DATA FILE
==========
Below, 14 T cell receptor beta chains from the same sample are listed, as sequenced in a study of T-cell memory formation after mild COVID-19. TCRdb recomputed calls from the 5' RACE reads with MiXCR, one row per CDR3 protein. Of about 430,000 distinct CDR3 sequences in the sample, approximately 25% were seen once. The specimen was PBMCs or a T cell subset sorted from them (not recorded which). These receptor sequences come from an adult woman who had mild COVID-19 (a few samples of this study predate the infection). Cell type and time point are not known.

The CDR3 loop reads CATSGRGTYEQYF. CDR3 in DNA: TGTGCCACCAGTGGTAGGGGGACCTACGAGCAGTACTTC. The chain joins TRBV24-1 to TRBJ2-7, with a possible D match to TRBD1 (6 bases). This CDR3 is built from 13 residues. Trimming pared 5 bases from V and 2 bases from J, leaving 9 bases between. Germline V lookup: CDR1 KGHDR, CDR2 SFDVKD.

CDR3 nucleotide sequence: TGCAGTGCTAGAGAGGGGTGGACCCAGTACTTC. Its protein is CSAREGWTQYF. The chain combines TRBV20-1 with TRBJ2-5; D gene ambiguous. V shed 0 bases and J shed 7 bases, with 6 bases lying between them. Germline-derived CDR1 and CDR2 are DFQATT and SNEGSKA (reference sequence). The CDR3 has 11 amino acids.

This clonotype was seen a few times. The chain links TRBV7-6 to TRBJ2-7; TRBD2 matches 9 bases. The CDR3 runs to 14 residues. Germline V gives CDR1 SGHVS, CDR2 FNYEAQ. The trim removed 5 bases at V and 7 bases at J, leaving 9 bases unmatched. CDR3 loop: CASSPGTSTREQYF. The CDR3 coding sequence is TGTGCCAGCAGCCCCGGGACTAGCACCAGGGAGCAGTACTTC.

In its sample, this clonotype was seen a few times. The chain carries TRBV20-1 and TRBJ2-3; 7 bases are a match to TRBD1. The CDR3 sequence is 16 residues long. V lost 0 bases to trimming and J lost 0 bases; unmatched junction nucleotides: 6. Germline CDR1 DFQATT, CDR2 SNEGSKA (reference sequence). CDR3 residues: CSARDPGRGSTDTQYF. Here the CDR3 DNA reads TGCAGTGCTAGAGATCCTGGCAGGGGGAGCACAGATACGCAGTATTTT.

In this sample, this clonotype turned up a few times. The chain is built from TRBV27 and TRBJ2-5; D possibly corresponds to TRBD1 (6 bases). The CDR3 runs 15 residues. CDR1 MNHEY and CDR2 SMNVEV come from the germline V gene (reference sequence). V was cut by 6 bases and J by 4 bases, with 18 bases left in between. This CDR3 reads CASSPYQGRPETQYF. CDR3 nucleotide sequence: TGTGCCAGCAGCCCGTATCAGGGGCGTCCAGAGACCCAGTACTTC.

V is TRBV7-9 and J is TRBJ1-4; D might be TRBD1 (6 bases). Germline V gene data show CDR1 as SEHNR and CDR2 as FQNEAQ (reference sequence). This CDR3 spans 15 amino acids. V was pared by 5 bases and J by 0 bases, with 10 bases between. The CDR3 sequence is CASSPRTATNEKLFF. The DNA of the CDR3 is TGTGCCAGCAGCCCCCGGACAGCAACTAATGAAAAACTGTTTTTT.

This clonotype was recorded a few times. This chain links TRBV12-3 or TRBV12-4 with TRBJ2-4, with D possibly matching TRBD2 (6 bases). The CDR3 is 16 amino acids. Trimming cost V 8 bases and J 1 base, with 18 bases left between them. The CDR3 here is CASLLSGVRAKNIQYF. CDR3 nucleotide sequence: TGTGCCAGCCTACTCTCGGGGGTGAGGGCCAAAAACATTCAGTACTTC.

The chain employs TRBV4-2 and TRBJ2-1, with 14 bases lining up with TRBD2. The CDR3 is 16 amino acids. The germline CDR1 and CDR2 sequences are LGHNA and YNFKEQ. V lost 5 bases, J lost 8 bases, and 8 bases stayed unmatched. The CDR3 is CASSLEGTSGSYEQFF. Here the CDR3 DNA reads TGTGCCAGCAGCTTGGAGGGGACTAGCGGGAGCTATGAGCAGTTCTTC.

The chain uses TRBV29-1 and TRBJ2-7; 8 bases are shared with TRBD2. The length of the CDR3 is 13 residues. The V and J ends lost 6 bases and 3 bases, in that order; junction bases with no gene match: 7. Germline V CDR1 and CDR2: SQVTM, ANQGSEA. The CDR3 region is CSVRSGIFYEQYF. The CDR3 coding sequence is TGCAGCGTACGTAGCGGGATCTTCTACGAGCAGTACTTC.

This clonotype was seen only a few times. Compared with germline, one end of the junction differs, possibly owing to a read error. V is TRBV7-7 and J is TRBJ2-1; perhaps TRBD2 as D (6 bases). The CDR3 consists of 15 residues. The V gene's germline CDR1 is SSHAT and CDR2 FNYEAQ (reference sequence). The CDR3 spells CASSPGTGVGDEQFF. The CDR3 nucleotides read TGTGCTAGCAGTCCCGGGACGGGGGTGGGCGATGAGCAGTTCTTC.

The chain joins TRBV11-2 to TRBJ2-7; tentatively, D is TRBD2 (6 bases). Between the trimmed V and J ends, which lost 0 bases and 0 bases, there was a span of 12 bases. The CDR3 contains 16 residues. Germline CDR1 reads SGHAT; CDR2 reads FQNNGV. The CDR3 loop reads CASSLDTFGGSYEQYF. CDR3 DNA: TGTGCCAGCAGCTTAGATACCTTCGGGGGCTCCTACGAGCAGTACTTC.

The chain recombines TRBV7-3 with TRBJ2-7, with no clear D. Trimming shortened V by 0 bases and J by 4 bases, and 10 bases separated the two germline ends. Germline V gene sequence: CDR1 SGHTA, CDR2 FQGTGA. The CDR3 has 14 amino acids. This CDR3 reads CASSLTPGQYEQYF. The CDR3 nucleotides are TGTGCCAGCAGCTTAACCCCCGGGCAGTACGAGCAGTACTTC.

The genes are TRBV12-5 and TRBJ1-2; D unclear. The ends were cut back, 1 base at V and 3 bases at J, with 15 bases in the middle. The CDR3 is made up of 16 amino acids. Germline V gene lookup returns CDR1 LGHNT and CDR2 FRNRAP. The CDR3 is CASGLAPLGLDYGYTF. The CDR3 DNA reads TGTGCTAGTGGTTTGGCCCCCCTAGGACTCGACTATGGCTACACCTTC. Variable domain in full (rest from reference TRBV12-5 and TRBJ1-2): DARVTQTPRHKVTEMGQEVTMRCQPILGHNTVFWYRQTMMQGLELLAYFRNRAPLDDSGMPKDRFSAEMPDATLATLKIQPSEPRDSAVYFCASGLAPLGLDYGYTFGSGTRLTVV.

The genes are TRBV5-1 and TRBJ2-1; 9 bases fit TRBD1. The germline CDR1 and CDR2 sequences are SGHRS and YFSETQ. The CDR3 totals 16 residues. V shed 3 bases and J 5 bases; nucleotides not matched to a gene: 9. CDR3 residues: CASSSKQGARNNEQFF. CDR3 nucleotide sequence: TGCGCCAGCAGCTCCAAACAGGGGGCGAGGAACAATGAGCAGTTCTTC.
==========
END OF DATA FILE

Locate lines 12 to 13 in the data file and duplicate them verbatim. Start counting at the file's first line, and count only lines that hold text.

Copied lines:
The chain joins TRBV11-2 to TRBJ2-7; tentatively, D is TRBD2 (6 bases). Between the trimmed V and J ends, which lost 0 bases and 0 bases, there was a span of 12 bases. The CDR3 contains 16 residues. Germline CDR1 reads SGHAT; CDR2 reads FQNNGV. The CDR3 loop reads CASSLDTFGGSYEQYF. CDR3 DNA: TGTGCCAGCAGCTTAGATACCTTCGGGGGCTCCTACGAGCAGTACTTC.

The chain recombines TRBV7-3 with TRBJ2-7, with no clear D. Trimming shortened V by 0 bases and J by 4 bases, and 10 bases separated the two germline ends. Germline V gene sequence: CDR1 SGHTA, CDR2 FQGTGA. The CDR3 has 14 amino acids. This CDR3 reads CASSLTPGQYEQYF. The CDR3 nucleotides are TGTGCCAGCAGCTTAACCCCCGGGCAGTACGAGCAGTACTTC.